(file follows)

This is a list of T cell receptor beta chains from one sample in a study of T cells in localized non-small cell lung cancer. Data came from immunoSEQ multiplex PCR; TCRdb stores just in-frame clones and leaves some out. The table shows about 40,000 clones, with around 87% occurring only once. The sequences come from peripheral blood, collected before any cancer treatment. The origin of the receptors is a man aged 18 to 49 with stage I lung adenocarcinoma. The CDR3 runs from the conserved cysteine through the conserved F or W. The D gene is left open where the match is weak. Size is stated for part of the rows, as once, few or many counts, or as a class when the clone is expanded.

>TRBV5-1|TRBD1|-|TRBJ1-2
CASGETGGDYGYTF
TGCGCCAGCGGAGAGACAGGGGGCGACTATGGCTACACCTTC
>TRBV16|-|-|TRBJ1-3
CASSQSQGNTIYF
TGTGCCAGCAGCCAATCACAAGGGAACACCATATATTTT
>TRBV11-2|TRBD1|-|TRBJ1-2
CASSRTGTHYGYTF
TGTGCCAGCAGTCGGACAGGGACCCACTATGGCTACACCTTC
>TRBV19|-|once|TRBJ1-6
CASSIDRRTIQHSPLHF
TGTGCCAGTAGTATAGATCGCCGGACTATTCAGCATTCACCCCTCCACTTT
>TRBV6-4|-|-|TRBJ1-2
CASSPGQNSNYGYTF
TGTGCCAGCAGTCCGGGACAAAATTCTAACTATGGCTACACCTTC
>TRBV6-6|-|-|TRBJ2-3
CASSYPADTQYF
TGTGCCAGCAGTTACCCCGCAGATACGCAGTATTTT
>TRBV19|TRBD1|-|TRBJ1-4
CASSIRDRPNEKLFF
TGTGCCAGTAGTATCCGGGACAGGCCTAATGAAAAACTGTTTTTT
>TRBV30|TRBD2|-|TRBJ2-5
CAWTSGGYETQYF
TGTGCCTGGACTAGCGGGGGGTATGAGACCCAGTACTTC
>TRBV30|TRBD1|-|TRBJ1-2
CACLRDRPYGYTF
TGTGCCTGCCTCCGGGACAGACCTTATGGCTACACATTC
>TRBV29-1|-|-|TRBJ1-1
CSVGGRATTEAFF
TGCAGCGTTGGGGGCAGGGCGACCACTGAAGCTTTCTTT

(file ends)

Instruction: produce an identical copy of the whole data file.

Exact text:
This is a list of T cell receptor beta chains from one sample in a study of T cells in localized non-small cell lung cancer. Data came from immunoSEQ multiplex PCR; TCRdb stores just in-frame clones and leaves some out. The table shows about 40,000 clones, with around 87% occurring only once. The sequences come from peripheral blood, collected before any cancer treatment. The origin of the receptors is a man aged 18 to 49 with stage I lung adenocarcinoma. The CDR3 runs from the conserved cysteine through the conserved F or W. The D gene is left open where the match is weak. Size is stated for part of the rows, as once, few or many counts, or as a class when the clone is expanded.

>TRBV5-1|TRBD1|-|TRBJ1-2
CASGETGGDYGYTF
TGCGCCAGCGGAGAGACAGGGGGCGACTATGGCTACACCTTC
>TRBV16|-|-|TRBJ1-3
CASSQSQGNTIYF
TGTGCCAGCAGCCAATCACAAGGGAACACCATATATTTT
>TRBV11-2|TRBD1|-|TRBJ1-2
CASSRTGTHYGYTF
TGTGCCAGCAGTCGGACAGGGACCCACTATGGCTACACCTTC
>TRBV19|-|once|TRBJ1-6
CASSIDRRTIQHSPLHF
TGTGCCAGTAGTATAGATCGCCGGACTATTCAGCATTCACCCCTCCACTTT
>TRBV6-4|-|-|TRBJ1-2
CASSPGQNSNYGYTF
TGTGCCAGCAGTCCGGGACAAAATTCTAACTATGGCTACACCTTC
>TRBV6-6|-|-|TRBJ2-3
CASSYPADTQYF
TGTGCCAGCAGTTACCCCGCAGATACGCAGTATTTT
>TRBV19|TRBD1|-|TRBJ1-4
CASSIRDRPNEKLFF
TGTGCCAGTAGTATCCGGGACAGGCCTAATGAAAAACTGTTTTTT
>TRBV30|TRBD2|-|TRBJ2-5
CAWTSGGYETQYF
TGTGCCTGGACTAGCGGGGGGTATGAGACCCAGTACTTC
>TRBV30|TRBD1|-|TRBJ1-2
CACLRDRPYGYTF
TGTGCCTGCCTCCGGGACAGACCTTATGGCTACACATTC
>TRBV29-1|-|-|TRBJ1-1
CSVGGRATTEAFF
TGCAGCGTTGGGGGCAGGGCGACCACTGAAGCTTTCTTT